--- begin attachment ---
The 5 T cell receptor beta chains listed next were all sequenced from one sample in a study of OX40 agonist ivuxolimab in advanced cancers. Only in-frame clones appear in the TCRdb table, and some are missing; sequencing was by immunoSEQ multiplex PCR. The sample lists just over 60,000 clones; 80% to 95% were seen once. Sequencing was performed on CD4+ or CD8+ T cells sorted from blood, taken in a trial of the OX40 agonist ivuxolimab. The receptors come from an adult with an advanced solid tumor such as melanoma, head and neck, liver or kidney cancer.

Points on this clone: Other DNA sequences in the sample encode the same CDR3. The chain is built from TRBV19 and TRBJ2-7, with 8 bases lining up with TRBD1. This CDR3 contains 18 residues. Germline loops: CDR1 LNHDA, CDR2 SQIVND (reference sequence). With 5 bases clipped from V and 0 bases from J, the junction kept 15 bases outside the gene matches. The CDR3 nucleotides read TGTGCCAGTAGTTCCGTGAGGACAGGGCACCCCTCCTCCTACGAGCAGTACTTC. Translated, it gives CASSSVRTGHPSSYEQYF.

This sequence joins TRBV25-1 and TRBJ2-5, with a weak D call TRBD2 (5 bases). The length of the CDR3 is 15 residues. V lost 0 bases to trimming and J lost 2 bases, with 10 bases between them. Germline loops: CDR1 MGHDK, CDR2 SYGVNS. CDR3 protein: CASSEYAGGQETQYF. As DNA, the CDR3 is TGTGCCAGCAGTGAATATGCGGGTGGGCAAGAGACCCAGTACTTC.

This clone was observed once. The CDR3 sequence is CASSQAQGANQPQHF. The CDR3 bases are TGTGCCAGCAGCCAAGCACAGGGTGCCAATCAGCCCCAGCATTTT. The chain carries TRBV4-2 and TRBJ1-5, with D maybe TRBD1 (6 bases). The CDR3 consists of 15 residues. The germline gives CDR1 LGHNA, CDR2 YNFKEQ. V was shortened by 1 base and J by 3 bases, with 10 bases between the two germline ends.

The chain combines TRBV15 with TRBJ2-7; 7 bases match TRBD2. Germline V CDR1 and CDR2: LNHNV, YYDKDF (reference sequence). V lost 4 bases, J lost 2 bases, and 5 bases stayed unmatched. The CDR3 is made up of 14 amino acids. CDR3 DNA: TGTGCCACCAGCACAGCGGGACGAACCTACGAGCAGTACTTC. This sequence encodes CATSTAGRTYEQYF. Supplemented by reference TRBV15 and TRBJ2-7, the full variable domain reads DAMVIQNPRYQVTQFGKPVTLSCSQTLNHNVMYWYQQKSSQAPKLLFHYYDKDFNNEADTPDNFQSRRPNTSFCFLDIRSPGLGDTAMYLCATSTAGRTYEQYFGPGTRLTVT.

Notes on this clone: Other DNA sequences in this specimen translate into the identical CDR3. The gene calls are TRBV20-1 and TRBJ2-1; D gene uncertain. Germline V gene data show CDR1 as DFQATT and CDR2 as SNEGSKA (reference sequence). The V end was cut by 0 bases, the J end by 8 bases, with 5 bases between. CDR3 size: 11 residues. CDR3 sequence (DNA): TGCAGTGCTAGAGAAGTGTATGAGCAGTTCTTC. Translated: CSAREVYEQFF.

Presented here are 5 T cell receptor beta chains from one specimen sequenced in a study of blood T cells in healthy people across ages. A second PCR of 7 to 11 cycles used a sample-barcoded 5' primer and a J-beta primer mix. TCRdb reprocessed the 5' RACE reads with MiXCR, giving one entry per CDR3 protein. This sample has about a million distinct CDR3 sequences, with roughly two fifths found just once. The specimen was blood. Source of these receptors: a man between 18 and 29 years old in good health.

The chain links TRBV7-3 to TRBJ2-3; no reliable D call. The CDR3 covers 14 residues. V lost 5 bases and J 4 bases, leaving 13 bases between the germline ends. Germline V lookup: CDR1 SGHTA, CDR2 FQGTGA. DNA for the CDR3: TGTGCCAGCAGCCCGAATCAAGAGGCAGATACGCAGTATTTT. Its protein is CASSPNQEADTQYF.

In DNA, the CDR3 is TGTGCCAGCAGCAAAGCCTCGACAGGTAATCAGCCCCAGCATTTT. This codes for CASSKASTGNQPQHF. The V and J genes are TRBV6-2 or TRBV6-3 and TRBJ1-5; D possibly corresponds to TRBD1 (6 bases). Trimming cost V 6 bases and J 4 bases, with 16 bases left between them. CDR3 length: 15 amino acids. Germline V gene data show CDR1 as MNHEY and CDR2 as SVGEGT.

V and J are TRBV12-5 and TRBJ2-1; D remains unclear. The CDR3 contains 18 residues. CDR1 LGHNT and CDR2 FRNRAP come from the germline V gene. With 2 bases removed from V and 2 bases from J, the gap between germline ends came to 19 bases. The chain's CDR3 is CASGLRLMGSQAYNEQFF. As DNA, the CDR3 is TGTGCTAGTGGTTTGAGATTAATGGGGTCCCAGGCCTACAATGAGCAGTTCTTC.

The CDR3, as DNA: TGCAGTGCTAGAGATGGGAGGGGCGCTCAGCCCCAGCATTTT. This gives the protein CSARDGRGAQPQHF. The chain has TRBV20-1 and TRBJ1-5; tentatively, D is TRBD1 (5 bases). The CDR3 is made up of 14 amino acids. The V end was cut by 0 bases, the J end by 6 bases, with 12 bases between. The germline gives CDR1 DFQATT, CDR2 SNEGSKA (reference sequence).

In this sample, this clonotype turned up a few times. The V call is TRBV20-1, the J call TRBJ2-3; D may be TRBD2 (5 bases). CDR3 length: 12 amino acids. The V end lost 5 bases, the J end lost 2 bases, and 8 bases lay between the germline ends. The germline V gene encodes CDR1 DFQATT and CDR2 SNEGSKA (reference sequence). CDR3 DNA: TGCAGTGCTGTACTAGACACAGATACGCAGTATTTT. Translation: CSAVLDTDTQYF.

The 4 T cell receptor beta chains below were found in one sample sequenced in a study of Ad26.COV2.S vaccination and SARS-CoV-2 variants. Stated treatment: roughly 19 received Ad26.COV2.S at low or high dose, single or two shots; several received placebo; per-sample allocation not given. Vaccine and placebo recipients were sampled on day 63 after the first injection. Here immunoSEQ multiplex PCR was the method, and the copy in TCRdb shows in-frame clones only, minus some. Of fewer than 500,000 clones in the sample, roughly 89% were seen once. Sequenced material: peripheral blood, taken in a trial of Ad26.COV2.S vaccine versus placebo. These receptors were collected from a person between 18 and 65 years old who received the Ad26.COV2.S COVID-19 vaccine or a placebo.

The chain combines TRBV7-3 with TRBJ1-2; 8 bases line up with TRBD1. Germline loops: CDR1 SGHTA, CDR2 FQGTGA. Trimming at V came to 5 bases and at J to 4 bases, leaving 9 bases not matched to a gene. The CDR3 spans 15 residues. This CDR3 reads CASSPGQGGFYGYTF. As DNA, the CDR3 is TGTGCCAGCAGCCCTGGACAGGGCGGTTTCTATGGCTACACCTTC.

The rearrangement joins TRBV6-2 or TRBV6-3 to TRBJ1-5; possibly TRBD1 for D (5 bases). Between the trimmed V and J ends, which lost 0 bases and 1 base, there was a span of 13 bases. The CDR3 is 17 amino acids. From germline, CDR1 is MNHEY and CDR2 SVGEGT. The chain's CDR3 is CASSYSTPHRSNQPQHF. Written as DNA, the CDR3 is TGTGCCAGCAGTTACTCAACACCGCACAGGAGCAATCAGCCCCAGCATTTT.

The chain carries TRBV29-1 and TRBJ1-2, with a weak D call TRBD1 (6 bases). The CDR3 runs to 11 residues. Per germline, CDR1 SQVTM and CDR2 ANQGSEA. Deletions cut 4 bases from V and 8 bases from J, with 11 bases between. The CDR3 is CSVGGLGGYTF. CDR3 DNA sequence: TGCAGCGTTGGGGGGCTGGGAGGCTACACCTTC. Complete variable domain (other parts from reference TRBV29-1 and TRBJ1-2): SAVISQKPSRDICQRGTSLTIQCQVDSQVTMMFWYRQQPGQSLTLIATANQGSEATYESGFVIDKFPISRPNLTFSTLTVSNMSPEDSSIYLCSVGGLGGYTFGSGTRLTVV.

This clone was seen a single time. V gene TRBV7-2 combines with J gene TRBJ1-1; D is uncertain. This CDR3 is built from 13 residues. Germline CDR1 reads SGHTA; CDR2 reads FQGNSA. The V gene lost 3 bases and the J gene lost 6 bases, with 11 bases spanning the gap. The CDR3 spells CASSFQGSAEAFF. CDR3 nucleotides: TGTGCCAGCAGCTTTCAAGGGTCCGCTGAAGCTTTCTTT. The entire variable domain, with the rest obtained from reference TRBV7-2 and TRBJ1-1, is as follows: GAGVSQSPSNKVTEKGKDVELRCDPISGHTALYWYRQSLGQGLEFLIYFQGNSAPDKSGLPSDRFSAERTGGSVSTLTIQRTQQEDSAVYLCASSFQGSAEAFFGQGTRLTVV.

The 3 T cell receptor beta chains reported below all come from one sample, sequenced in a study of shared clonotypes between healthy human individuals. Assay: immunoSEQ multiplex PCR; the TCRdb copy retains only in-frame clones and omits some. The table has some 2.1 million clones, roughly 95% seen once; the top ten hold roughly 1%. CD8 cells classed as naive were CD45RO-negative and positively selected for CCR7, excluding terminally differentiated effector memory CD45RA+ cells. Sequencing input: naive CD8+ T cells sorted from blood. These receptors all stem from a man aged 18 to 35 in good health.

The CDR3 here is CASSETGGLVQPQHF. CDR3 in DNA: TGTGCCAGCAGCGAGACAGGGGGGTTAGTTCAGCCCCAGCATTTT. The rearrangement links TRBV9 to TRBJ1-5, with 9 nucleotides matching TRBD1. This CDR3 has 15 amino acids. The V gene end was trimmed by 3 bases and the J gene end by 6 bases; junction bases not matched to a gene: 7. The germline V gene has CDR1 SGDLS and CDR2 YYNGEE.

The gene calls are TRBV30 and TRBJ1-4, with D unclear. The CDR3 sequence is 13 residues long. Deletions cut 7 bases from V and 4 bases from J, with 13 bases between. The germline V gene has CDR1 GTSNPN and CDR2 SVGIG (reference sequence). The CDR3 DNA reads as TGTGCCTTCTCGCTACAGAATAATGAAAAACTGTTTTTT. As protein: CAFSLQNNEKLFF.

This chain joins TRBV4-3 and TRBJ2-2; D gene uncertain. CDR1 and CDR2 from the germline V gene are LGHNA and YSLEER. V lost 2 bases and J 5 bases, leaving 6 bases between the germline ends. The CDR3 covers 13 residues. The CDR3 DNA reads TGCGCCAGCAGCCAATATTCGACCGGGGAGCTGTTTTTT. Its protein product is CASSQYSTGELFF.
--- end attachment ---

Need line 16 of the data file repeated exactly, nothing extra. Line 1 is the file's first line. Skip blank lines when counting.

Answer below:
The chain carries TRBV29-1 and TRBJ1-2, with a weak D call TRBD1 (6 bases). The CDR3 runs to 11 residues. Per germline, CDR1 SQVTM and CDR2 ANQGSEA. Deletions cut 4 bases from V and 8 bases from J, with 11 bases between. The CDR3 is CSVGGLGGYTF. CDR3 DNA sequence: TGCAGCGTTGGGGGGCTGGGAGGCTACACCTTC. Complete variable domain (other parts from reference TRBV29-1 and TRBJ1-2): SAVISQKPSRDICQRGTSLTIQCQVDSQVTMMFWYRQQPGQSLTLIATANQGSEATYESGFVIDKFPISRPNLTFSTLTVSNMSPEDSSIYLCSVGGLGGYTFGSGTRLTVV.